About (or is this an FAQ?)

Combine Artificial Intelligence and actual online dating profiles to create a comic strip series… …what could possibly go wrong?!

What is Robonk?

Frame 03 from Robonk #00032

The top line was written as part of someone’s online dating profile. The bottom line was written by 1960s style artificial intelligence software.

Robonk is a comic strip featuring a Robot that is a sex therapist. The robot talks to patients. What makes this comic strip distinctive is:

  • All text is either generated by 1960s-style Artificial Intelligence (AI) software or from online dating profiles. The creator writes nothing in the strip, but does edit.
    • Patient: The patient comments are from data that was released as part of a breach of an online adultery dating website. The comments are edited when needed (spelling, punctuation, etc.) but are intentionally left as written otherwise.
    • Robonk: A sex therapist robot. All lines are generated via ELIZA, the groundbreaking AI program from the 1960s by Joseph Weizenbaum. Robonk is voiced by the Perl version of ELIZA by John Nolan.
  • The drawings of the character are with CAD (Computer-Aided Design) plus custom software. No paper is used to design the strip, and all character renderings are done with screenshots of the CAD design window. The throw rug under the chair is actually a base plane in the CAD software. Since strip #00100, the quote bubbles and background fades are drawn by Bubblematic, a program written to draw the rest of the strip that isn’t created in CAD.

How is Robonk created?

Strips are generated from data leak sources, and those lines are entered into the Eliza AI program. New sessions are created per patient, so the influence of prior lines has been flushed out. If you are curious about what a specific strip was created from, click on “source” and you will see both the patient’s profile and the conversation with Robonk that was edited to become that strip.

How often are the strips released?

Three times a week (Monday, Wednesday, Friday).

Are you going to be releasing any identities from the data profiles?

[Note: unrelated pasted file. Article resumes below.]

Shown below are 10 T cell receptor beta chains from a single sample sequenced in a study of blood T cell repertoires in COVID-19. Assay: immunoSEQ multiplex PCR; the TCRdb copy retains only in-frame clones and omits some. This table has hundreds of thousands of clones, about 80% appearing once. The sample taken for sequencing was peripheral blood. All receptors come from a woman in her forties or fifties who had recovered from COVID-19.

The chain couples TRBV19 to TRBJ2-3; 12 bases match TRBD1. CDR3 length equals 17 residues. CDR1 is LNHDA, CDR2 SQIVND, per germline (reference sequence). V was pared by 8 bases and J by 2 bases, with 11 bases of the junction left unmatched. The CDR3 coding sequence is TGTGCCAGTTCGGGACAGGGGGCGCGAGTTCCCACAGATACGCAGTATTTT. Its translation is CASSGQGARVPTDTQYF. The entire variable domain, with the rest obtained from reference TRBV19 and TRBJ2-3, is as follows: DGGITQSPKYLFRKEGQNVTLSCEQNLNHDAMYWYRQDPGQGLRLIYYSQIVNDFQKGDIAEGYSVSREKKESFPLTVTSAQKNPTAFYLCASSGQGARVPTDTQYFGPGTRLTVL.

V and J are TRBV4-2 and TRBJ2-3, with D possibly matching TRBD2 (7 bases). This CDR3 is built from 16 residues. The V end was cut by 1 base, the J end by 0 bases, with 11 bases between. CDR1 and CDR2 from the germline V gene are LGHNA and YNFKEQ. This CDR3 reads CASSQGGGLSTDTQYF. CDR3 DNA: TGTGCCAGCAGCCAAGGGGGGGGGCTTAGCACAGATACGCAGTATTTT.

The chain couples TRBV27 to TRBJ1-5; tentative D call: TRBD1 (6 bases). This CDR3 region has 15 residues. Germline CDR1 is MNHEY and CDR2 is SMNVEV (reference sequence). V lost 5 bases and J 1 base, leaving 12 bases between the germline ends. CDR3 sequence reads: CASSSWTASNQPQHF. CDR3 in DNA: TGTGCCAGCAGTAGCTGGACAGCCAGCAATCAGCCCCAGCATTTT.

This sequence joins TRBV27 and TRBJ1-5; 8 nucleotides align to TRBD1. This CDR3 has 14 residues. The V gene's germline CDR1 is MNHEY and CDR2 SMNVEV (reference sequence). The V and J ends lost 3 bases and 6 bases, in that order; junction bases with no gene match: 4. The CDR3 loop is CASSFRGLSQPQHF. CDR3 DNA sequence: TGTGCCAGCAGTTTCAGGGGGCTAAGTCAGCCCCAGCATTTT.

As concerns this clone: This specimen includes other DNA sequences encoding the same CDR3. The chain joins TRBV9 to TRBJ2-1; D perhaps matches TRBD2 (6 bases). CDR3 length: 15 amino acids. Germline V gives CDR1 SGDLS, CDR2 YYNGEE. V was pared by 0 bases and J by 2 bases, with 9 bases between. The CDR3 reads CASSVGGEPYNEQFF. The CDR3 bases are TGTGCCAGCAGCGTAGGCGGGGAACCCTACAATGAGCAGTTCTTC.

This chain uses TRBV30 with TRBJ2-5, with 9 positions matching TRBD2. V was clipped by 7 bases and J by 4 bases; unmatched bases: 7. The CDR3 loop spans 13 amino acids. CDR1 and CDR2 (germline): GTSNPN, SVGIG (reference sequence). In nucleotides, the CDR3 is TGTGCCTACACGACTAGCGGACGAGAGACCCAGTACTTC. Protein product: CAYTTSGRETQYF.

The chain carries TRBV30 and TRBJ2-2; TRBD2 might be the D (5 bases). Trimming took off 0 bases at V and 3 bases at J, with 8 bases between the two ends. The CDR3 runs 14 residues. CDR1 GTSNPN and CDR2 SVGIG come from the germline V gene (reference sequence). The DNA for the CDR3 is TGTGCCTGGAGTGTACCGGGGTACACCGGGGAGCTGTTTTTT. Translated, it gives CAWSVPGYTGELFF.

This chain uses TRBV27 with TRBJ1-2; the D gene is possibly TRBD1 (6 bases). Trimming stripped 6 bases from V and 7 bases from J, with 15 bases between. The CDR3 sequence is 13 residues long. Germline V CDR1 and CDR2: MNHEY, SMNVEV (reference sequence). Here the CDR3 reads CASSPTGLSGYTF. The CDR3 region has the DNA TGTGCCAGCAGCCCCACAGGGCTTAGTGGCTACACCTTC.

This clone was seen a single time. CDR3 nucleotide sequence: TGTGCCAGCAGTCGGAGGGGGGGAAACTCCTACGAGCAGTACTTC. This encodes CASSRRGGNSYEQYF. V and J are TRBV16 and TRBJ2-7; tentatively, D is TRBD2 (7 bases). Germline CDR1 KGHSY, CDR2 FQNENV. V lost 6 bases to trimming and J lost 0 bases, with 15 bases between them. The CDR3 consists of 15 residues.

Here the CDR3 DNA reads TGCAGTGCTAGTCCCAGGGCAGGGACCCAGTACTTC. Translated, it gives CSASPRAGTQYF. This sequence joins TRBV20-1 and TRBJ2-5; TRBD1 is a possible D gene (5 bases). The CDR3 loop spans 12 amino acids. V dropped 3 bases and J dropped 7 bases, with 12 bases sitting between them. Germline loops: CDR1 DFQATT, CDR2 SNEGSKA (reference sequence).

Absolutely not. This comic strip was created to be entertaining and really, really not serious. Please have your giggles and leave everyone alone. Thanks.

Where else can I find Robonk?

There’s a facebook page and a twitter account for Robonk.

Sharing the above links as well as Robonk.com is encouraged. Thanks!

What are the influences for the comic strip?

The influences are limited due to the fact the strips literally write (but don’t edit) themselves. That said, somewhere an impact was made by:

  • Dilbert: The Scott Adams comic strip influenced the quarter angle views used for Robonk and the fade background used since #00100. Adams has another comic strip called Robots Read News that was helpful as well.
  • Gumby: The similarities between Robonk’s head and Art Clokey‘s Blockhead characters are a coincidence (I wanted a box based robot with a square head and red was the first color that came up, and it looked nice) but nonetheless, I’m a huge Gumby fan and there’s certainly influence, particularity with the emphasis on simplicity. One of the really cool things done with Gumby over the years is isolating out just the facial elements, which I’ve started to do outside the comic strip. Art Clokey forever!
  • Groucho Marx: Some of the strip dialogues are reminiscent of Groucho Marx and I’m a huge Marx Brothers fan. Eye rolls are a classic Groucho element, and Robonk is no stranger to the eye roll.

What’s with the freaky comic strip numbers like #000BE?

The comic strips are labeled using hexadecimal. Numbers are base 16 rather than base 10, so in addition to 0-9 there’s also A-F. A side effect is there’s actually more strips than it appears on the surface. #00100 was the 257th strip because the series started with #00000 and is numbered in hexadecimal.